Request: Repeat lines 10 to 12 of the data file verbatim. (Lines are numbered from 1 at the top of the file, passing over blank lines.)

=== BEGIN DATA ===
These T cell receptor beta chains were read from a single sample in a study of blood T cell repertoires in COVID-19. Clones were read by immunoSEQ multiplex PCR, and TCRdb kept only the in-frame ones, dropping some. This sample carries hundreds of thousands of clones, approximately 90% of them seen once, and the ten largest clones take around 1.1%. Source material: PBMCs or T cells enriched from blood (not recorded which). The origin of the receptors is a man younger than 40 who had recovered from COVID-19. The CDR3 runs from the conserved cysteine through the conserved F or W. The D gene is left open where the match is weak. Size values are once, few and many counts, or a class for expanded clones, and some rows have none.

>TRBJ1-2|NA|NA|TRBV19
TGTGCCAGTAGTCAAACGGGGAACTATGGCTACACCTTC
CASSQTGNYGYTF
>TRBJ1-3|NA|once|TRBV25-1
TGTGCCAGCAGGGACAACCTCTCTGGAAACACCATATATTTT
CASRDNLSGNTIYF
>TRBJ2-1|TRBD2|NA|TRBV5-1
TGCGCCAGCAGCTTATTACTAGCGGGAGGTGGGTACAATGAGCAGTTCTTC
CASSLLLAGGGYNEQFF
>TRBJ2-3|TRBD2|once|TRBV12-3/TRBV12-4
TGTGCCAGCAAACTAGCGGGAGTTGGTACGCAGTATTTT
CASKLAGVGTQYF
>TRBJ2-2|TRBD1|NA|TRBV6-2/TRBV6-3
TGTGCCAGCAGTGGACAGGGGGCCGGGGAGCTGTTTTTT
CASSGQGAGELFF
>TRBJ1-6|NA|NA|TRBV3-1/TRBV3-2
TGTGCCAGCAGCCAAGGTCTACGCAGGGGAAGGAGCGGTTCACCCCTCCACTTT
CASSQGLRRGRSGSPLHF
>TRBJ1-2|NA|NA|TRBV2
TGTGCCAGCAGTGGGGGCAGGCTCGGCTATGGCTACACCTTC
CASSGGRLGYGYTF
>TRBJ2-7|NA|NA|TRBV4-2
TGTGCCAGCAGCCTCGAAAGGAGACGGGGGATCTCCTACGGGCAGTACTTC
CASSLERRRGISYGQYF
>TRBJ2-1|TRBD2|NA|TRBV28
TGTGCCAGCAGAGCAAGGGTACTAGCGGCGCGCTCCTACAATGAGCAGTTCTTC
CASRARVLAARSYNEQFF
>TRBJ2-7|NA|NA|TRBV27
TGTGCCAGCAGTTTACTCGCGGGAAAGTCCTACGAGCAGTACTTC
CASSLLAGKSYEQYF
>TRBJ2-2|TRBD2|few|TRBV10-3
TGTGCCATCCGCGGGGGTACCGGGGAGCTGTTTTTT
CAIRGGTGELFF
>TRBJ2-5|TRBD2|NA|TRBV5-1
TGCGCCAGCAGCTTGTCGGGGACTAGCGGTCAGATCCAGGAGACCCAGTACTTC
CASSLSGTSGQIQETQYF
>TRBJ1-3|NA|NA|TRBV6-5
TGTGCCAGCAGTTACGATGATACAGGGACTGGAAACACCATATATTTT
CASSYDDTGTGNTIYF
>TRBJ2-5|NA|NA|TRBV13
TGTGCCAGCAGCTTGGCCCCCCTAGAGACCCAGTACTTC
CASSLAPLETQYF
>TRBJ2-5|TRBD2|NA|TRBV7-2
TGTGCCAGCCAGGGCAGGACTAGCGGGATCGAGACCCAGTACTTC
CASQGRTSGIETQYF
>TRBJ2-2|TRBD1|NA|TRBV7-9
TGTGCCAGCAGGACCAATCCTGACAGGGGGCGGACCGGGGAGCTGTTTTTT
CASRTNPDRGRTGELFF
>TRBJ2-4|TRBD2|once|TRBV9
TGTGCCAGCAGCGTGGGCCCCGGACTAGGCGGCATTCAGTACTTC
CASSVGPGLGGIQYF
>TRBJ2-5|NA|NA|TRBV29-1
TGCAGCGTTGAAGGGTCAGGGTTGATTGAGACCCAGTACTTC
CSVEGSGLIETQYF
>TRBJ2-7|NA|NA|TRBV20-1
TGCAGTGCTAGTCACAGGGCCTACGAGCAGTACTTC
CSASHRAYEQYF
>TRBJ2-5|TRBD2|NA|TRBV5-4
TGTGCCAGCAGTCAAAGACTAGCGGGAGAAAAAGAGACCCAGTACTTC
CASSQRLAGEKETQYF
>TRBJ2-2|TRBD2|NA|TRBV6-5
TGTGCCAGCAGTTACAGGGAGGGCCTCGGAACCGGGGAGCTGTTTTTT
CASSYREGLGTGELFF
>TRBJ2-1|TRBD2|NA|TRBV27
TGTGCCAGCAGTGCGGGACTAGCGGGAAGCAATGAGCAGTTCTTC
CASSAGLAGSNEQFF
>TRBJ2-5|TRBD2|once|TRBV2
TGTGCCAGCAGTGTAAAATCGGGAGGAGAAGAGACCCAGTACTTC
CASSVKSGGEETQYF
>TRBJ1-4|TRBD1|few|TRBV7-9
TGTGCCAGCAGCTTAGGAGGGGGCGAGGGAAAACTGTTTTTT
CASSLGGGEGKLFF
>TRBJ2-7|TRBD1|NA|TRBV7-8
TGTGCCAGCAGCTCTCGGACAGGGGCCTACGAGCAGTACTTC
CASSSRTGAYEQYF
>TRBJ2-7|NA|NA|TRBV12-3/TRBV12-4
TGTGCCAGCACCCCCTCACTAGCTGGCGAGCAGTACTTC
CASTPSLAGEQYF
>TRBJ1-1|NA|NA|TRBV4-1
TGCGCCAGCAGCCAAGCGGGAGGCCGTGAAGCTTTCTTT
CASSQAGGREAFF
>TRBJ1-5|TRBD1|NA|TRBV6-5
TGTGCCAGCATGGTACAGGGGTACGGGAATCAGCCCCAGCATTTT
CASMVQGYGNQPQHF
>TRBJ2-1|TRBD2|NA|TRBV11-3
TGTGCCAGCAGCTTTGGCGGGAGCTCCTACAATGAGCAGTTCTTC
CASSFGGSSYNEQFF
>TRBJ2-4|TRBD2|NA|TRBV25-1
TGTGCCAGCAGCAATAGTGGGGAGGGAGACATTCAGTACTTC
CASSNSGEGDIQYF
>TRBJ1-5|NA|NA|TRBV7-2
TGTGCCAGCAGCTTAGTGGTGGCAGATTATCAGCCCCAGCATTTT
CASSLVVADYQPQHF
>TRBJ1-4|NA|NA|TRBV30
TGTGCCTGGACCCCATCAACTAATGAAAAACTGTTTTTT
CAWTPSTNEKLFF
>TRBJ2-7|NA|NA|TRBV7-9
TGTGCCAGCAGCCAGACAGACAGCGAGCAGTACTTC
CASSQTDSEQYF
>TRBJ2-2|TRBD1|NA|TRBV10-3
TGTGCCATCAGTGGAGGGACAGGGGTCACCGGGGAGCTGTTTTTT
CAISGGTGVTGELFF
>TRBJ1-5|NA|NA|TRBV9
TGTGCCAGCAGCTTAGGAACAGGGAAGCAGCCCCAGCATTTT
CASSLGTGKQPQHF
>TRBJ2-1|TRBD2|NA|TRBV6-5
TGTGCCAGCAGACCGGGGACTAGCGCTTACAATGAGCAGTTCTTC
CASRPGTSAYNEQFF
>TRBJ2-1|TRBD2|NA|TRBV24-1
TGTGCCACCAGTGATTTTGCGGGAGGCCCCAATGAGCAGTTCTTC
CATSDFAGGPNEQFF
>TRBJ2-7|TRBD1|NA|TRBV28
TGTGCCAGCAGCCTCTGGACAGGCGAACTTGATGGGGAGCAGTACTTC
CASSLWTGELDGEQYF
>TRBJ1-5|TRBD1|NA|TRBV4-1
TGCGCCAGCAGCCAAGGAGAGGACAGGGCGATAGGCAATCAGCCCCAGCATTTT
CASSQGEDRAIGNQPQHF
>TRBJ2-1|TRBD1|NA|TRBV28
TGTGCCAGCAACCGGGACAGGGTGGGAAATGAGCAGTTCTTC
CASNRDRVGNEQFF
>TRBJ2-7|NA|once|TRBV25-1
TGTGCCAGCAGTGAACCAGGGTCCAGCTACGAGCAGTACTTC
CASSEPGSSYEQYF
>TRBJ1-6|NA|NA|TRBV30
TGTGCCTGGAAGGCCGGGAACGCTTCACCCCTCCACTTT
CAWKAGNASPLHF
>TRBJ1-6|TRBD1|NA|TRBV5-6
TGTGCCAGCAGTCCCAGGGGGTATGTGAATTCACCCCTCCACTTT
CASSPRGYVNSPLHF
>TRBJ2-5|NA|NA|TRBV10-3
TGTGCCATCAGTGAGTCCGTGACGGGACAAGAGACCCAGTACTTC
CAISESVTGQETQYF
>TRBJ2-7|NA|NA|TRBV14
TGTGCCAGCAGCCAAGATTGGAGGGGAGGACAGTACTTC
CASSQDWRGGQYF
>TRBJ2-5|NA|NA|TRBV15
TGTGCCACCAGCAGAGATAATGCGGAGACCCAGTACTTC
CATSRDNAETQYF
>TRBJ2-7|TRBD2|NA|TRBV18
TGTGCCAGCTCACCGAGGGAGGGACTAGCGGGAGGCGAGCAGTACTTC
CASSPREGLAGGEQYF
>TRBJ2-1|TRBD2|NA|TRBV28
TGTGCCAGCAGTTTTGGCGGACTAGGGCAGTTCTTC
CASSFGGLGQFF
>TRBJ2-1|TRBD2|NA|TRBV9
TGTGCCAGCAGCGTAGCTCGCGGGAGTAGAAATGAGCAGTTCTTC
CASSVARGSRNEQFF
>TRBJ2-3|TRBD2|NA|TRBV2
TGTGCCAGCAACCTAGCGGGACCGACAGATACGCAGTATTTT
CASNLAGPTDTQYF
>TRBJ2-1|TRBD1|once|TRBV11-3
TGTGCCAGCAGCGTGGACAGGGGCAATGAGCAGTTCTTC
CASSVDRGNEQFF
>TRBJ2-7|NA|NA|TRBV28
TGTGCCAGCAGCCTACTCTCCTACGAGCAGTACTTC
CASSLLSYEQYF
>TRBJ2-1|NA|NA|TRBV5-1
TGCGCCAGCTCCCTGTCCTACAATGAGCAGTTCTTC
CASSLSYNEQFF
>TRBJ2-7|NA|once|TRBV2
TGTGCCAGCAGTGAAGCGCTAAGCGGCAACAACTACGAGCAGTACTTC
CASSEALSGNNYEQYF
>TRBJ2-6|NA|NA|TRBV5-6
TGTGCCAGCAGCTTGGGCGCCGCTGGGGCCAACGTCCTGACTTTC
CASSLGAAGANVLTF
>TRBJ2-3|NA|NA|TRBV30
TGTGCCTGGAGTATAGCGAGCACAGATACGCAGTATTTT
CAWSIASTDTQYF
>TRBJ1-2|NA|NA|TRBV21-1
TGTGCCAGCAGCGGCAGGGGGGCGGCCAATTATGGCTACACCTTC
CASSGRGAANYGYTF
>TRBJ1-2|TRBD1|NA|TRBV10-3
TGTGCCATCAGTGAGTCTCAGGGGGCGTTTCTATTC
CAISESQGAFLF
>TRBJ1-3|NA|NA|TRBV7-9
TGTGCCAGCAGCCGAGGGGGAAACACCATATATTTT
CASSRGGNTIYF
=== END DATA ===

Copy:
CASSLLLAGGGYNEQFF
>TRBJ2-3|TRBD2|once|TRBV12-3/TRBV12-4
TGTGCCAGCAAACTAGCGGGAGTTGGTACGCAGTATTTT